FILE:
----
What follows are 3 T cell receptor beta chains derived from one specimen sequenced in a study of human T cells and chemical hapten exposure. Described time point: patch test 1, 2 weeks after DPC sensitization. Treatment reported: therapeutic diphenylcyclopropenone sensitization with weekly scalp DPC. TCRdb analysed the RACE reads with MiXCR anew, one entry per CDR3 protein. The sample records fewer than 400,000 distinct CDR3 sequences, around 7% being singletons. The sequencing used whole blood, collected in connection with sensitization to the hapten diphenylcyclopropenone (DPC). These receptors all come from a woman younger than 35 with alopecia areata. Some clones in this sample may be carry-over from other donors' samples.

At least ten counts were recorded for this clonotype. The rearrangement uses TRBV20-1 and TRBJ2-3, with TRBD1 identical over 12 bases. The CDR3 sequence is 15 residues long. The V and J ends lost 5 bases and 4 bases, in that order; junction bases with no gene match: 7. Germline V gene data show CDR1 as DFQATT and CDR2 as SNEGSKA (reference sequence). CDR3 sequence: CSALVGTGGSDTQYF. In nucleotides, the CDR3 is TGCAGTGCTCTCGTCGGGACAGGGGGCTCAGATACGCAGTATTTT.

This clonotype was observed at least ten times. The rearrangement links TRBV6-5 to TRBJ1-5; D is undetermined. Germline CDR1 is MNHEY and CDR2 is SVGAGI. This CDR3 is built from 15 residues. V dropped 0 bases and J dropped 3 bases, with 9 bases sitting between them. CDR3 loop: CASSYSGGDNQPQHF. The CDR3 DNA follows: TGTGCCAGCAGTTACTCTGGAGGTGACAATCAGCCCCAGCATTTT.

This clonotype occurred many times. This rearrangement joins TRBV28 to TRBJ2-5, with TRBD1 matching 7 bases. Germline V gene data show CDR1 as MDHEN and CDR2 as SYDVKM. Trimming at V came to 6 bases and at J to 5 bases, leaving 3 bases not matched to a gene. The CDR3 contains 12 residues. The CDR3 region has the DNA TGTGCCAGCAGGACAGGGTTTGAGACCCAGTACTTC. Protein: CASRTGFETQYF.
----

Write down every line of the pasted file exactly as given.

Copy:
What follows are 3 T cell receptor beta chains derived from one specimen sequenced in a study of human T cells and chemical hapten exposure. Described time point: patch test 1, 2 weeks after DPC sensitization. Treatment reported: therapeutic diphenylcyclopropenone sensitization with weekly scalp DPC. TCRdb analysed the RACE reads with MiXCR anew, one entry per CDR3 protein. The sample records fewer than 400,000 distinct CDR3 sequences, around 7% being singletons. The sequencing used whole blood, collected in connection with sensitization to the hapten diphenylcyclopropenone (DPC). These receptors all come from a woman younger than 35 with alopecia areata. Some clones in this sample may be carry-over from other donors' samples.

At least ten counts were recorded for this clonotype. The rearrangement uses TRBV20-1 and TRBJ2-3, with TRBD1 identical over 12 bases. The CDR3 sequence is 15 residues long. The V and J ends lost 5 bases and 4 bases, in that order; junction bases with no gene match: 7. Germline V gene data show CDR1 as DFQATT and CDR2 as SNEGSKA (reference sequence). CDR3 sequence: CSALVGTGGSDTQYF. In nucleotides, the CDR3 is TGCAGTGCTCTCGTCGGGACAGGGGGCTCAGATACGCAGTATTTT.

This clonotype was observed at least ten times. The rearrangement links TRBV6-5 to TRBJ1-5; D is undetermined. Germline CDR1 is MNHEY and CDR2 is SVGAGI. This CDR3 is built from 15 residues. V dropped 0 bases and J dropped 3 bases, with 9 bases sitting between them. CDR3 loop: CASSYSGGDNQPQHF. The CDR3 DNA follows: TGTGCCAGCAGTTACTCTGGAGGTGACAATCAGCCCCAGCATTTT.

This clonotype occurred many times. This rearrangement joins TRBV28 to TRBJ2-5, with TRBD1 matching 7 bases. Germline V gene data show CDR1 as MDHEN and CDR2 as SYDVKM. Trimming at V came to 6 bases and at J to 5 bases, leaving 3 bases not matched to a gene. The CDR3 contains 12 residues. The CDR3 region has the DNA TGTGCCAGCAGGACAGGGTTTGAGACCCAGTACTTC. Protein: CASRTGFETQYF.